The second novel in the Embers of War series, Fleet of Knives continues in the same vein as its predecessor, where it skirts the edge of military science fiction and full blown space opera.
In the aftermath of the Archipelago War and the climactic events in the Gallery, the Trouble Dog and her crew continue to serve the House of Reclamation and help the stranded and endangered ships of the Generality. Meanwhile, Ona Sudak is awaiting execution for her part in the atrocity which ended the Archipelago war, until the titular Fleet of Knives which emerged at the end of Embers of War says it wants her as it’s human admiral.
Confusingly, the titular Fleet of Knives is more often referred to as the Marble Armada for the rest of the series in what I assume is more of an editorial decision that Fleet of Knives made a better book title.
Meanwhile, Johnny Schultz and his crew of the salvage ship, Lucy’s Ghost are looking to pick over the bones of an ancient alien derelict. The problem is that they get attacked by something in the hypervoid and find themselves stranded on the derelict, pursued by some voracious predators.
As the Trouble Dog races to rescue them, rumours that the Fleet of Knives has decided to save humanity from war by forcibly disarming and removing their ability to fare between stars reaches the crew…
Fleet of Knives mixes up the formula from its predecessor by adding the crew of the Lucy’s Ghost, most notably Johnny Schulz, Riley Addison and Lucy herself. Their coming together in adversity and flight from the unforeseen alien monsters mirrors Sudak’s flight through the Brain in the previous book but with a distinctly more horrific aspect almost reminiscent of Alien.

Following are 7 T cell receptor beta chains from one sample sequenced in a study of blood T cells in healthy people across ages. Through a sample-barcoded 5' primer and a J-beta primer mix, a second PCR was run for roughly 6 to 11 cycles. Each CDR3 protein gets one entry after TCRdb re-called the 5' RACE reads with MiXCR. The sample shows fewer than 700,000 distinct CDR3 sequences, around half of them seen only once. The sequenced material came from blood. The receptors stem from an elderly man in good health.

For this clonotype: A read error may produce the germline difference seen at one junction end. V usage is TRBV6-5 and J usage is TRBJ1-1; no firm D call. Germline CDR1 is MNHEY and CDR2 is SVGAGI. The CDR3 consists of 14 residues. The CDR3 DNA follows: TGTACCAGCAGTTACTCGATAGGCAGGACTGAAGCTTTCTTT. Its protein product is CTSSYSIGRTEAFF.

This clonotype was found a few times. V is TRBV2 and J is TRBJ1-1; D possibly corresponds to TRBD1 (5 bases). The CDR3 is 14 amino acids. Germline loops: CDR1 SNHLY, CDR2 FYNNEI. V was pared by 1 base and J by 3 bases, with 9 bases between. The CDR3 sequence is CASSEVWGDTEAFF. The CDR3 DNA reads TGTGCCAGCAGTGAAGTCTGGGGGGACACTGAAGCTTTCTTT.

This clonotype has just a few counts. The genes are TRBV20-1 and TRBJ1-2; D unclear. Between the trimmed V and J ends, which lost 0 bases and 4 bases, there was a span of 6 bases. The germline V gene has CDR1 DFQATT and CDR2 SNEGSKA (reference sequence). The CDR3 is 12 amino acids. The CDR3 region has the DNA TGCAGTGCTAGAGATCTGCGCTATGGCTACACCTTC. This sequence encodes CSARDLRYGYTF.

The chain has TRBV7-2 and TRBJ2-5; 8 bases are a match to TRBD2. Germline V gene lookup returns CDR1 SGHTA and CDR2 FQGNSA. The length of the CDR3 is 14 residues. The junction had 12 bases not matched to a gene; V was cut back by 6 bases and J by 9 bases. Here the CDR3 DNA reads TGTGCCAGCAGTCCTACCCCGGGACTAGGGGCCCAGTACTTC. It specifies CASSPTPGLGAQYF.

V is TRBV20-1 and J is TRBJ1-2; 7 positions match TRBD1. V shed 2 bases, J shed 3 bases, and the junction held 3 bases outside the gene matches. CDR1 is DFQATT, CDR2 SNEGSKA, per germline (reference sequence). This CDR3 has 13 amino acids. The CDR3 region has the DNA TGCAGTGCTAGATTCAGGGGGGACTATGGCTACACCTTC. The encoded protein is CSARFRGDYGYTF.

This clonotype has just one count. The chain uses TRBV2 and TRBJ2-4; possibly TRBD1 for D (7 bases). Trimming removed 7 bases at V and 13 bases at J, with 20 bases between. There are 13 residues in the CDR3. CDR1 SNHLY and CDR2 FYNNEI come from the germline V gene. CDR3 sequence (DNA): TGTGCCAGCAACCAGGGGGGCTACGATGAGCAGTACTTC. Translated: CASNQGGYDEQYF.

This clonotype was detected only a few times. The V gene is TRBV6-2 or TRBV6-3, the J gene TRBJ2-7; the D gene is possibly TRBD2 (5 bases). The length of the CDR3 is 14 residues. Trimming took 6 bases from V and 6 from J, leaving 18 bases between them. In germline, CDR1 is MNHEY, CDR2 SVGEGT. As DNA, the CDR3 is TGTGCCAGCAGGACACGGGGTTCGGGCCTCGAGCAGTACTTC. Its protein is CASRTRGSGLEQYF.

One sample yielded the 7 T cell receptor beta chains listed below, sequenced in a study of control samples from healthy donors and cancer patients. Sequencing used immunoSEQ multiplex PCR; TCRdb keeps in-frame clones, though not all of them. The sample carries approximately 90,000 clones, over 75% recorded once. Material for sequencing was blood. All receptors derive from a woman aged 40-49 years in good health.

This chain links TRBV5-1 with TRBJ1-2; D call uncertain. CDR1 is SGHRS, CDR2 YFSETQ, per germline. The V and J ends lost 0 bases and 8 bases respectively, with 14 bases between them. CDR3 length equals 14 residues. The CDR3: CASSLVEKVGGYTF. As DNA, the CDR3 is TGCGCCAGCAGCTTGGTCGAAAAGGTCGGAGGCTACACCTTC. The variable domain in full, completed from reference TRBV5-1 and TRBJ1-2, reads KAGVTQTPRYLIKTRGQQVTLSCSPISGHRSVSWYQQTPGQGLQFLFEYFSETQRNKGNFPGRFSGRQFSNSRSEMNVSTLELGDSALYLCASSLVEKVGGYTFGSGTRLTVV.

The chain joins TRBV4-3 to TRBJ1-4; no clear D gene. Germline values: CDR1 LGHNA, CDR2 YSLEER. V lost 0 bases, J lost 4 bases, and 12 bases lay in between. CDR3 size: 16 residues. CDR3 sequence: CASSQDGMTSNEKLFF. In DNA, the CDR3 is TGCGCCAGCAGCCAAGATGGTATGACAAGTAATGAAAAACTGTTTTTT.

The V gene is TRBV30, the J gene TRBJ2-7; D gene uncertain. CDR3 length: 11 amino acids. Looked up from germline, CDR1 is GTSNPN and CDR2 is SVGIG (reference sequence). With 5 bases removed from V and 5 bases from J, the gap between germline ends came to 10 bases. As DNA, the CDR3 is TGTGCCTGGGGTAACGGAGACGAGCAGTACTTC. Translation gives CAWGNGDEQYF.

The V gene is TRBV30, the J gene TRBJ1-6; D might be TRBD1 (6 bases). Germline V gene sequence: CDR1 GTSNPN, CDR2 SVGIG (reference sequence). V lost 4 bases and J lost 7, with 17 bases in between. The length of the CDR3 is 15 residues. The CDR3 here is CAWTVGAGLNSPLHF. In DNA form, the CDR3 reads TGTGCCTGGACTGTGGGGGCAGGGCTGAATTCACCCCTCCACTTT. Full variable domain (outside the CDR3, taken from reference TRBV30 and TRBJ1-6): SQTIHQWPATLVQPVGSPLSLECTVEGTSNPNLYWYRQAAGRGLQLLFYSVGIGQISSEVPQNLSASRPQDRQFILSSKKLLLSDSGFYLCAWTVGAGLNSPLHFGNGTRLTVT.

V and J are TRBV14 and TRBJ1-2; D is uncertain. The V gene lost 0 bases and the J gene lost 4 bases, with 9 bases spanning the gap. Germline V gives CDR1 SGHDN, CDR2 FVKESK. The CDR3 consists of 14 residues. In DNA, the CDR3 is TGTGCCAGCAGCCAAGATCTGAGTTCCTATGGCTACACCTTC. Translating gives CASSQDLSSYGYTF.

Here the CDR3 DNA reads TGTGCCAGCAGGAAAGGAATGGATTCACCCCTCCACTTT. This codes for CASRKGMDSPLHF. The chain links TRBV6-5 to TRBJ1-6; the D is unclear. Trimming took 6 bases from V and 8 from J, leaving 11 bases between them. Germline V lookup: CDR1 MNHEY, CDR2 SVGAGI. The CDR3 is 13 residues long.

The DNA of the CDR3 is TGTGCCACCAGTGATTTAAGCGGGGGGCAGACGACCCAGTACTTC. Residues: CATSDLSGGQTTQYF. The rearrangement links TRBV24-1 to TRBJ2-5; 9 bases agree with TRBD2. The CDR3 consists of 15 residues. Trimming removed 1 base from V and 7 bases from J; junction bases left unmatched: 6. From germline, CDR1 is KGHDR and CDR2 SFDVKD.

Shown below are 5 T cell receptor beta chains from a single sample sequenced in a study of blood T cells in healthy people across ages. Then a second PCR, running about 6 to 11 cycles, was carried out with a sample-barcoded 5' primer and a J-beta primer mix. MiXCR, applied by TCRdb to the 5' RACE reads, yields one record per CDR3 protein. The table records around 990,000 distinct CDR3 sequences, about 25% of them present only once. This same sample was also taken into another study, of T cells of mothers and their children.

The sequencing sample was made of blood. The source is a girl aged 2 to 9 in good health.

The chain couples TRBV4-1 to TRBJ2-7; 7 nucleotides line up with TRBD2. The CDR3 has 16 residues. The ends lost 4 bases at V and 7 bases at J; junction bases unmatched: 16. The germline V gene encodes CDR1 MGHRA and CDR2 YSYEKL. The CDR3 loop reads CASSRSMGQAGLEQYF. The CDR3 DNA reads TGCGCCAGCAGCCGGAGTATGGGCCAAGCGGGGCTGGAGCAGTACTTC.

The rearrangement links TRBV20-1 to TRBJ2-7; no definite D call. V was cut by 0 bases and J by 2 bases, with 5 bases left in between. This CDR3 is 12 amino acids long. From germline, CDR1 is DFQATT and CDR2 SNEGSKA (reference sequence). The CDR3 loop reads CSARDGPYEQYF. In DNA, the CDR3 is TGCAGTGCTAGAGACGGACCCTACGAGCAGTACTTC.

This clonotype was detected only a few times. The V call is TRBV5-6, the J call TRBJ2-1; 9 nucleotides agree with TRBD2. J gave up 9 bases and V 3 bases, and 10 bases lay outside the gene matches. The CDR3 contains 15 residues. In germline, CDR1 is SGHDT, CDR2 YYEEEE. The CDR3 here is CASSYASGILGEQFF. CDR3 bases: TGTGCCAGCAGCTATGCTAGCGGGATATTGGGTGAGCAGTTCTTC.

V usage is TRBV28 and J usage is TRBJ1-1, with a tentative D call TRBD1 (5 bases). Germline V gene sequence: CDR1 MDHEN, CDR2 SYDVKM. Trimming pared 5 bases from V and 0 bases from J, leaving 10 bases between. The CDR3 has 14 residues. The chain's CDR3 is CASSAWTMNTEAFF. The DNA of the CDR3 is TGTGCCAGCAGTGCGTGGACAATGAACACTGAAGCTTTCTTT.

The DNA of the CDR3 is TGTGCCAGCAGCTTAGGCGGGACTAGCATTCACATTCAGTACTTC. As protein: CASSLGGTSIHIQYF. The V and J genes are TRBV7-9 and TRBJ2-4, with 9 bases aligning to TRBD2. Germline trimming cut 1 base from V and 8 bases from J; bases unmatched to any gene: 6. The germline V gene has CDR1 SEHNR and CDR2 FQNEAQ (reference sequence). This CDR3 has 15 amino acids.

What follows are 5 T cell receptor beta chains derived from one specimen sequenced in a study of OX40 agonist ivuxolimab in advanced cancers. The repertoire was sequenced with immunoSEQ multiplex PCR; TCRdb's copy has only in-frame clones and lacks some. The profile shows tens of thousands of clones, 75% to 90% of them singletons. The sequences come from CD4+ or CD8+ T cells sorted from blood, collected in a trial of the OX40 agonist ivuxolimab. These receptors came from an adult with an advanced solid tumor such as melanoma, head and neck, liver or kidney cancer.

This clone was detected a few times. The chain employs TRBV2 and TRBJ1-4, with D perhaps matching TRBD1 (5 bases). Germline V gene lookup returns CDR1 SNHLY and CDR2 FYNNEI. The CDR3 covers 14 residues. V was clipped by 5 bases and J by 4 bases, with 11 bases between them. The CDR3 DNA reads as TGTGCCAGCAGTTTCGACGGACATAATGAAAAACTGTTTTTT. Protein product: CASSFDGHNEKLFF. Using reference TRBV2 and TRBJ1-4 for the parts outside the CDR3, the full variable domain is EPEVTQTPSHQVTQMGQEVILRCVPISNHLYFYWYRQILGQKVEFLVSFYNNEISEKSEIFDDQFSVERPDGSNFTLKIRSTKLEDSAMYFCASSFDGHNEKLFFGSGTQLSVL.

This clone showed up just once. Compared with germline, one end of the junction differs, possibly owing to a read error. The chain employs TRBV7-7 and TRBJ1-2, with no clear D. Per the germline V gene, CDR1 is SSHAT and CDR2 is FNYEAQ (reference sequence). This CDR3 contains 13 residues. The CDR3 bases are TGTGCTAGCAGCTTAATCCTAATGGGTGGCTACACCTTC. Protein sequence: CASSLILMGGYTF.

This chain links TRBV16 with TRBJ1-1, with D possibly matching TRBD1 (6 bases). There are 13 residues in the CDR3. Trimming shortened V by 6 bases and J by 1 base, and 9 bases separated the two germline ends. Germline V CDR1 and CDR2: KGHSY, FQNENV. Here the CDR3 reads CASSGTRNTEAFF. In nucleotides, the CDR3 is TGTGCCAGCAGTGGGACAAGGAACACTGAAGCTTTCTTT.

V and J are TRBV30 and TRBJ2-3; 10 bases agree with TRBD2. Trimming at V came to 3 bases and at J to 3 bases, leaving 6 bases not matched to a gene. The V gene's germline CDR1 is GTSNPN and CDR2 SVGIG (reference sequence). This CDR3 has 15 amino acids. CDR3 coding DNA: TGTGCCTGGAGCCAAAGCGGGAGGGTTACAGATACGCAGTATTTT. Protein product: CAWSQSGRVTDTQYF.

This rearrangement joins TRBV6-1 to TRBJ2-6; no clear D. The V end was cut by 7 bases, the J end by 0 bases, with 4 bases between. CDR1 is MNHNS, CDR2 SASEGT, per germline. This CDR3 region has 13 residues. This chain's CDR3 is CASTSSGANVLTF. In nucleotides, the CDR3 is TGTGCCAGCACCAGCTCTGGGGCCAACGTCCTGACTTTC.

It also juxtaposes the atmosphere on the Trouble Dog and the personal horror contrasts neatly with the more galactic scale of the other main plot thread.
The familiar characters – Sal Konstanz, Trouble Dog, Preston, Alva & Nod all add a little more depth over the course of Fleet of Knives but possibly the biggest shift comes from Ona Sudak who goes from unwilling protagonist to full blown antagonist at top speed.
Distinct and deep characterisation remains a weakness in Fleet of Knives with the book hinging more on events and setting than the people involved being especially compelling. That said, there’s a lot of little nods to deeper characters and the story barrels along at such a pace that you hardly have breath to wonder what their motivations are.
Once again, the prose is delightful, especially when dealing with the wondrous otherness of the galaxy and the close third person viewpoint in the head of major characters helps to point the camera where it needs to be rather than spending too much time staring out of the window being thoughtful.
I absolutely adore every chapter written from Trouble Dog or Nod’s perspective. They tend to be short, but they’re arguably the most evocative parts of the book.
Fleet of Knives more than lives up to Embers of War and manages to avoid the trap of many second parts of trilogies by being a compelling story in it’s own right and not just a bridge to the final act.
Highly recommended for fans of Iain M. Banks or the Expanse.
Read Fleet of Knives by Gareth L. Powell